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Warsaw's Logic

Nadine Wojcik (ncy)
June 20, 2007

Poland seemed to have softened its public tone on the eve of a crucial EU treaty summit, but concerns run deep in the country about not being taken seriously for plans to change the bloc's reformed voting system.

The Kaczynski's are unpredictable, Polish observers sayImage: picture-alliance/ dpa

The Polish government had indeed already signed the EU constitutional treaty, in 2004. Three years and a change of government later, however, Warsaw's trying to undo the hard-found compromise.

"Nice or death" was the Polish government's approach in 2003, when the EU member states started negotiating a bloc-wide treaty. The bone of contention then, as now, was the double-majority voting system. The Treaty of Nice gave Poland -- a country of 38 million -- more votes, nearly as many as Germany, with its 82 million people.

Poland's insistence on sticking to the Treaty of Nice ultimately led to isolation. The then Social Democratic government in Warsaw finally gave in and signed, in 2004. However, after the failed referendums on the draft constitution in France and the Netherlands last year, Poland dropped its endorsement of the paper.

Ever since Germany started preparing the ground for a new EU constitution, an institutional treaty as they have started calling it, Lech and Jaroslaw Kaczynski, Poland's president and prime minister respectively, have been threatening to veto. Their demands concern one individual point: the double-majority voting system in the European Council, the EU's top decision-making body, should be dropped in favor of a square-root principle.

Allocating votes to countries on that basis would reduce the influence of the EU's biggest countries -- in particular that of Germany. There's no mistaking the reproachful tone of Warsaw's arguments implying that Berlin dominates the EU.

Anti-German sentiment

"We aren't so afraid of the Germans," Poland's chief negotiator, Marek Cichocki, told DW-WORLD.DE. "If we were so afraid of them, would we propose a rule that still concedes the Germans more votes than the Poles?"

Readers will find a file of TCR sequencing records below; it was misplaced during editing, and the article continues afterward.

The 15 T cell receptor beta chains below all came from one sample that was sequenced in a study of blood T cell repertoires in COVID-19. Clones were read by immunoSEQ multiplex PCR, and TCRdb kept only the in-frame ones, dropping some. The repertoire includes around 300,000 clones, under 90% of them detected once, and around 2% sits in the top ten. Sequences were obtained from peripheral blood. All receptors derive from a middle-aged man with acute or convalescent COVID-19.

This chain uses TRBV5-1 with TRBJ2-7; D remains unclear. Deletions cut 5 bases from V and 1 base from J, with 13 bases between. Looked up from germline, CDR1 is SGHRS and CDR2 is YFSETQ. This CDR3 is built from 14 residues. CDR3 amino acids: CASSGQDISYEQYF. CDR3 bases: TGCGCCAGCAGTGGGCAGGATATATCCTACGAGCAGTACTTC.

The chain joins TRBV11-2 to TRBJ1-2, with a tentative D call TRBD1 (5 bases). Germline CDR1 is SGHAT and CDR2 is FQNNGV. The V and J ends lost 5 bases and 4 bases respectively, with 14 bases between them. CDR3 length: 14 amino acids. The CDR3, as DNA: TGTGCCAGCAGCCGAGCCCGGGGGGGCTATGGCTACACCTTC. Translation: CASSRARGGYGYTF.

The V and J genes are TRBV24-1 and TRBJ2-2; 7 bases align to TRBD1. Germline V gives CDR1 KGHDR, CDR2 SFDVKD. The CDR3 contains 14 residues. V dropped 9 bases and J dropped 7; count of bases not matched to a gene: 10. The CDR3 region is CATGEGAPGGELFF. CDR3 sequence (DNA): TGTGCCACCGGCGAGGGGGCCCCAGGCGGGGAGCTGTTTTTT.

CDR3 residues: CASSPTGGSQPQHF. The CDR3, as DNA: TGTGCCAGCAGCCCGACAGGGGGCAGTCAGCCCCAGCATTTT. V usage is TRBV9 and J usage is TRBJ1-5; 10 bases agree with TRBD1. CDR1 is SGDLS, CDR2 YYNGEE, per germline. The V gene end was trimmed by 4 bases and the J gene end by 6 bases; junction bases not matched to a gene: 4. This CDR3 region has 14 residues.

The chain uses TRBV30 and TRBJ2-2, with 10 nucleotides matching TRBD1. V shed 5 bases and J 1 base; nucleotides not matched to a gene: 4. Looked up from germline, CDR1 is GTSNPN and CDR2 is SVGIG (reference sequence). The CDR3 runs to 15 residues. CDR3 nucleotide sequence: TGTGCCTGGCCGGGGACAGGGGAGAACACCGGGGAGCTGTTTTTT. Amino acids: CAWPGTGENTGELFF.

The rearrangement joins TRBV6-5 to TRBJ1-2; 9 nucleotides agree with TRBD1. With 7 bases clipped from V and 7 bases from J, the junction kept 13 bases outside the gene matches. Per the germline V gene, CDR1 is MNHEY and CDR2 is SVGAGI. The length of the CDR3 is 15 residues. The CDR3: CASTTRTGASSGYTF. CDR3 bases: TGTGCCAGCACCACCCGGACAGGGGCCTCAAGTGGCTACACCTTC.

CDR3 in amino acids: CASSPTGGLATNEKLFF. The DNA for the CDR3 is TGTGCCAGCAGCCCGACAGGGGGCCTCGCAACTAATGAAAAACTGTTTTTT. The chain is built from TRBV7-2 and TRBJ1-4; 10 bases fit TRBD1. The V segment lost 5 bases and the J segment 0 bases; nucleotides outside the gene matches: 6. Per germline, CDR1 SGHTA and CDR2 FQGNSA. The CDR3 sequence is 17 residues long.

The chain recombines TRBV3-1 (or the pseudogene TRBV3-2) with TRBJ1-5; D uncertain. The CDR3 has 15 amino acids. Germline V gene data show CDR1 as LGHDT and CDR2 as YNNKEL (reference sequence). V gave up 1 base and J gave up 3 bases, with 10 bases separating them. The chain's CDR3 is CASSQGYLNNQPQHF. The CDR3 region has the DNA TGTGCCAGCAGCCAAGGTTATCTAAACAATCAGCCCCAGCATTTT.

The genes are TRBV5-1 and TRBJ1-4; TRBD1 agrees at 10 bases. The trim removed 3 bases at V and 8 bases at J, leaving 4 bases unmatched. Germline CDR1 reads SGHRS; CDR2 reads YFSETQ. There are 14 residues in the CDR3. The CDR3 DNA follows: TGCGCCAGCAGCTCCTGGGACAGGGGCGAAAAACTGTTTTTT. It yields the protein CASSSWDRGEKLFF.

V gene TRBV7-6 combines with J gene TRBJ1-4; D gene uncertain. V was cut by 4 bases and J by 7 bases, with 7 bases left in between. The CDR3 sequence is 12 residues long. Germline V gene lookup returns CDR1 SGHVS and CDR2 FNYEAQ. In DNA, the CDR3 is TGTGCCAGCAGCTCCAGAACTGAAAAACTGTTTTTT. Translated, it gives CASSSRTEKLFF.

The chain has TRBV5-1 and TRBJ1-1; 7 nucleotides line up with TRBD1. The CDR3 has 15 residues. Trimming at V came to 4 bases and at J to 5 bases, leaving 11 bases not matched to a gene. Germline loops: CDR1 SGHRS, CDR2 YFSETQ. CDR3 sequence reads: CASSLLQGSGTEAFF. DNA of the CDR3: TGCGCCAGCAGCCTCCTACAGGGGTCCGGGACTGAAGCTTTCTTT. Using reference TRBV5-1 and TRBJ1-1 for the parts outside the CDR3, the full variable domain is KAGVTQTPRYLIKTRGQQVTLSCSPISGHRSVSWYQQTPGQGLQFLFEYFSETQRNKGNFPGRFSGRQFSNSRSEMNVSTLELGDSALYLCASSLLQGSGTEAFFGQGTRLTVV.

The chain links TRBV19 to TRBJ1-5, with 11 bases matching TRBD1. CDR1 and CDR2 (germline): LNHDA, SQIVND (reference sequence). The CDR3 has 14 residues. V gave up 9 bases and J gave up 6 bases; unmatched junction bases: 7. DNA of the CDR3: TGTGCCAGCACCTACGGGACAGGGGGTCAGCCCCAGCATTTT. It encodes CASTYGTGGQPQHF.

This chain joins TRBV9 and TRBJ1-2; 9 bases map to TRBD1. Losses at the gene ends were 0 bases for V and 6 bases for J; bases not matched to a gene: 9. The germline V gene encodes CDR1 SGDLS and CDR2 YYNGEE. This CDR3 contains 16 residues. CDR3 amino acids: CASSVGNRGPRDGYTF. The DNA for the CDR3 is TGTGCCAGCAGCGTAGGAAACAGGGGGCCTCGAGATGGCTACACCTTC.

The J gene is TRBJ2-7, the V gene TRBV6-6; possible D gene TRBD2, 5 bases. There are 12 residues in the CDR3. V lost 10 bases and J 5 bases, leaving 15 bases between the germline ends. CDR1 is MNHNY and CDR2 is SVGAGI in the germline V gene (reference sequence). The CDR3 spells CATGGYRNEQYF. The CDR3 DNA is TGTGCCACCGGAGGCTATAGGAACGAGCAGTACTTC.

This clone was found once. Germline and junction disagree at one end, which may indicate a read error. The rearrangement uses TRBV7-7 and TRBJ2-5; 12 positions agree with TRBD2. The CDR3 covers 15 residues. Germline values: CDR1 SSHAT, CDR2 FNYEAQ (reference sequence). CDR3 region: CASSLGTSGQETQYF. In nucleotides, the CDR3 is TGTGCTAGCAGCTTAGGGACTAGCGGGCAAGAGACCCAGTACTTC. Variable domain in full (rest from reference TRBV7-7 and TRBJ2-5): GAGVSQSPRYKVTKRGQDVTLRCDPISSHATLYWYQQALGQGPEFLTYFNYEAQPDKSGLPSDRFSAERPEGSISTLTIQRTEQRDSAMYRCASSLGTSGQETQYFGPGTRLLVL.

Rather, the Poles were concerned with establishing a generally more fair voting system, Cichocki said.

Polish EU expert Jacek Pawlicki, a commentator at Polish daily Gazeta Wyborcza, conceded that Cichocki's argument was understandable. However, he pointed out, the debate in Poland had been marked by increasing anti-German sentiment.

"Most Poles don't fully understand what the issue is," Pawlicki said. "But they sense that it's about increasing the Poles' influence, and thus, the majority naturally approves."

In their collective memory, the Poles are haunted by having been deceived and betrayed in the past. The Kaczynski twins know how to capitalize on those fears and are neither put off by a worsening of relations to Germany nor by isolation within the EU.

Isolation is not at all an issue, said Cichocki. Instead, he said he felt that, in the course of the discussion about the voting system, public opinion in Europe had already changed. "Many listen intently to our proposals and understand our problem."

Europe annoyed?

"The Unloved Neighbors -- How the Poles Irritate Europe" was, however, the title of this week's edition of Germany's Der Spiegel news magazine. Even if some commentators and political scientists see promise in the Polish square-root proposal, Warsaw's threat to veto has riled some. Silvana Koch-Mehrin, a German member of the European Parliament, even went so far as to suggest that the Poles ought to consider getting out of the EU.

"If a country in the EU doesn't feel good than you should tell it: If you don't like it, there's this possibility," she said.

Cichocki rebuffs the attacks, calling Koch-Mehrin's a "reckless idea." "Such suggestions are entirely unnecessary."

The question is whether Warsaw will agree to a compromise. "That's hard to say," said Cichocki. "This summit has its own logic and this logic is only foreseeable up to a certain standpoint."

Wait and see

Polish politics also has a certain logic, according to Jan Barcz, a professor of European law in Warsaw. "No independent expert in Poland at the moment can say how the Kaczynski brothers will behave in the negotiations. Their politics are simply unpredictable."

For now, Prime Minister Kaczynski hinted that Warsaw might be willing to budge in an interview with Germany's Bild-Zeitung newspaper, published on Wednesday, the day before the two-day summit opens.

Poland's proposal didn't necessarily have to lead to a deadlock in the talks, he said. "At the moment we only want a debate to be allowed (at the summit) on the voting system."

But he also told the paper, "They are trying to isolate and ignore Poland. We cannot agree to that. That would be suicide," he said.

EU Verfassung in der Sackgasse, Symbolbild
Warsaw says it doesn't want to cause deadlock at the summitImage: dpa
Merkel und Polens Ministerpräsident Kaczynski
Merkel and Kaczynski could well be up for some long nights together during the summitImage: AP

Britain too is seeking to water down proposals for a common European foreign and security policy. London and Warsaw's positions are seen as the chief obstacles to acheiving a deal on the treaty.

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